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Training for canteen staff on healthy eating

Private schools found to be complying with guidelines

Gulf News

Abu Dhabi:Nearly 150 representatives from private schools across the emirate of Abu Dhabi have recently been trained regarding healthy eating habits, including the types of foods that should be made available in school canteens to pupils of different age groups.

The training also focussed on food serving standards, which are part of the canteen guidelines in the emirate first issued about three years ago.

While all 184 private schools in Abu Dhabi are currently complying with these regulations, the training was organised to emphasise the need for private schools to select certified food vendors, Hilal Al Marzouqi, head of the school canteens committee at the Adec, told Gulf News.

“Studies have shown that preventing unhealthy foods from being served at schools plays a significant role in reducing the incidence of diseases like obesity and diabetes in a society.

“Healthier eating also contributes to better academic performance,” Dr Arwa Al Modwahi, senior officer in community health at the HAAD, said at the workshop.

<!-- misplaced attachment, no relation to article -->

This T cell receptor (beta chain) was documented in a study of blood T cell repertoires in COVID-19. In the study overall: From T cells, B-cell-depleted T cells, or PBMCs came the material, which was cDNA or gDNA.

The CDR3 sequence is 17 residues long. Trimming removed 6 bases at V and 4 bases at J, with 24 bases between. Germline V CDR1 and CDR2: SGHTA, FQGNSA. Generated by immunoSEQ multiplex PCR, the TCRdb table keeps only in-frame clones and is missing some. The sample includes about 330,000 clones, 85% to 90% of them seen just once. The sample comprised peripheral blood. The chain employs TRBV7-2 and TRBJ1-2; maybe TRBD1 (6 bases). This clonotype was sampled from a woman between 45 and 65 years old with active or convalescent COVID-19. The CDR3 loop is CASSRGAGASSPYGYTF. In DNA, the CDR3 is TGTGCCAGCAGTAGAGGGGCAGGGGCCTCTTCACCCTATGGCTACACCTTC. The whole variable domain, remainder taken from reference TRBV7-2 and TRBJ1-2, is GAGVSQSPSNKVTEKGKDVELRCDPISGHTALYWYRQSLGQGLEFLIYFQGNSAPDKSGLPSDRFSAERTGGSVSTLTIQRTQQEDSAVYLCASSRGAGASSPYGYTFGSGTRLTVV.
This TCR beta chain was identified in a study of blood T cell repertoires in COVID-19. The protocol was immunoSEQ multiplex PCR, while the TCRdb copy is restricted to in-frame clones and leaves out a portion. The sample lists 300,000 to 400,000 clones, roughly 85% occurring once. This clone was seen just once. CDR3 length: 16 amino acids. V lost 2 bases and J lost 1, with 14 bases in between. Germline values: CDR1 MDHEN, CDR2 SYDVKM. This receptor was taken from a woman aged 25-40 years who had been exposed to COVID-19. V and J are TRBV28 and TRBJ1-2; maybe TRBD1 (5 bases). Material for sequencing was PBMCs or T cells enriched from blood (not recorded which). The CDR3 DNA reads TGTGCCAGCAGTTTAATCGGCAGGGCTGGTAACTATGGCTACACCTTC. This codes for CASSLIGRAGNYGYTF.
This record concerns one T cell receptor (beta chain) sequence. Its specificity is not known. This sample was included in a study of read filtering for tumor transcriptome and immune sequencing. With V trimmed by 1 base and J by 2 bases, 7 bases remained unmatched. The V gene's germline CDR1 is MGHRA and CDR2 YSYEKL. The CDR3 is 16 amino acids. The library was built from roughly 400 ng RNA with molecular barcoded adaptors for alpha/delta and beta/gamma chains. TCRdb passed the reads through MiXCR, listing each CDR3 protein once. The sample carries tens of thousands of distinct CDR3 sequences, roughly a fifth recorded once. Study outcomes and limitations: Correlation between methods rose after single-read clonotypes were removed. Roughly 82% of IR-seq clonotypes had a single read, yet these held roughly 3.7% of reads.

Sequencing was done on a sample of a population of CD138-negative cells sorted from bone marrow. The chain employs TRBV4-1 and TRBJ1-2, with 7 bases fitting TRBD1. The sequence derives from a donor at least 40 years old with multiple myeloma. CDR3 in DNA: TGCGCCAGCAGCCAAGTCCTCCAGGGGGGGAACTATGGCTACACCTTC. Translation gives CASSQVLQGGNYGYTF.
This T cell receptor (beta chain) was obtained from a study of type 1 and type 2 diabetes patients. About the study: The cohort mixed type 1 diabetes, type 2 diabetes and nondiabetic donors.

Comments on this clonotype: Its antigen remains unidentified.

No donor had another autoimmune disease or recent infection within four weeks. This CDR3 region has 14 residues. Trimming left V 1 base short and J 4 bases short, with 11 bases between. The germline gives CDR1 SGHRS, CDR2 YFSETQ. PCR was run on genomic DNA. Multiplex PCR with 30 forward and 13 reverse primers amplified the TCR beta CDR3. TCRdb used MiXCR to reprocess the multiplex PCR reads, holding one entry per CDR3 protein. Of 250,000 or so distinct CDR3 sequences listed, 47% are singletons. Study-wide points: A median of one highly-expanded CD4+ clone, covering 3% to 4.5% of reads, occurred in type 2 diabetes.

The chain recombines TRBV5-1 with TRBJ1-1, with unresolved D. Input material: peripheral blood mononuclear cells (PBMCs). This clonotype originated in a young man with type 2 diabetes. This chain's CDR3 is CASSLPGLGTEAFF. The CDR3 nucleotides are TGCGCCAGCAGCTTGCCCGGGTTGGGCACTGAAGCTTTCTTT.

School canteen guidelines for Abu Dhabi emirate were developed by the Abu Dhabi Education Council (Adec), in collaboration with the Health Authority Abu Dhabi and Abu Dhabi Food Control Authority (ADFCA), to encourage healthy eating among the youth and reduce the burden of diseases in the emirate.

Among the food items banned from being served in school canteens are processed meat, chips, French fries, chocolates, candies and ice creams. All energy drinks and soft drinks are also prohibited.

“Minor amendments are made to the list of banned and allowed food items each year,” Al Marzouqi explained.

The guidelines also include instructions to ensure food safety, including methods of proper storage, serving and disposal.

“Ensuring that all these standards are met is the responsibility of each private school principal.

“The ADFCA also regularly conducts inspections across public and private schools,” he added.

While Adec must approve vendors and canteen staff for public schools, private schools can select their canteen staff from approved companies or from among those who have been certified by the ADFCA.

“More workshops will be conducted throughout the 2013-2013 academic year in public and private schools. In addition, people can notify the Adec if they find a vendor serving banned items,” Al Marzouqi said.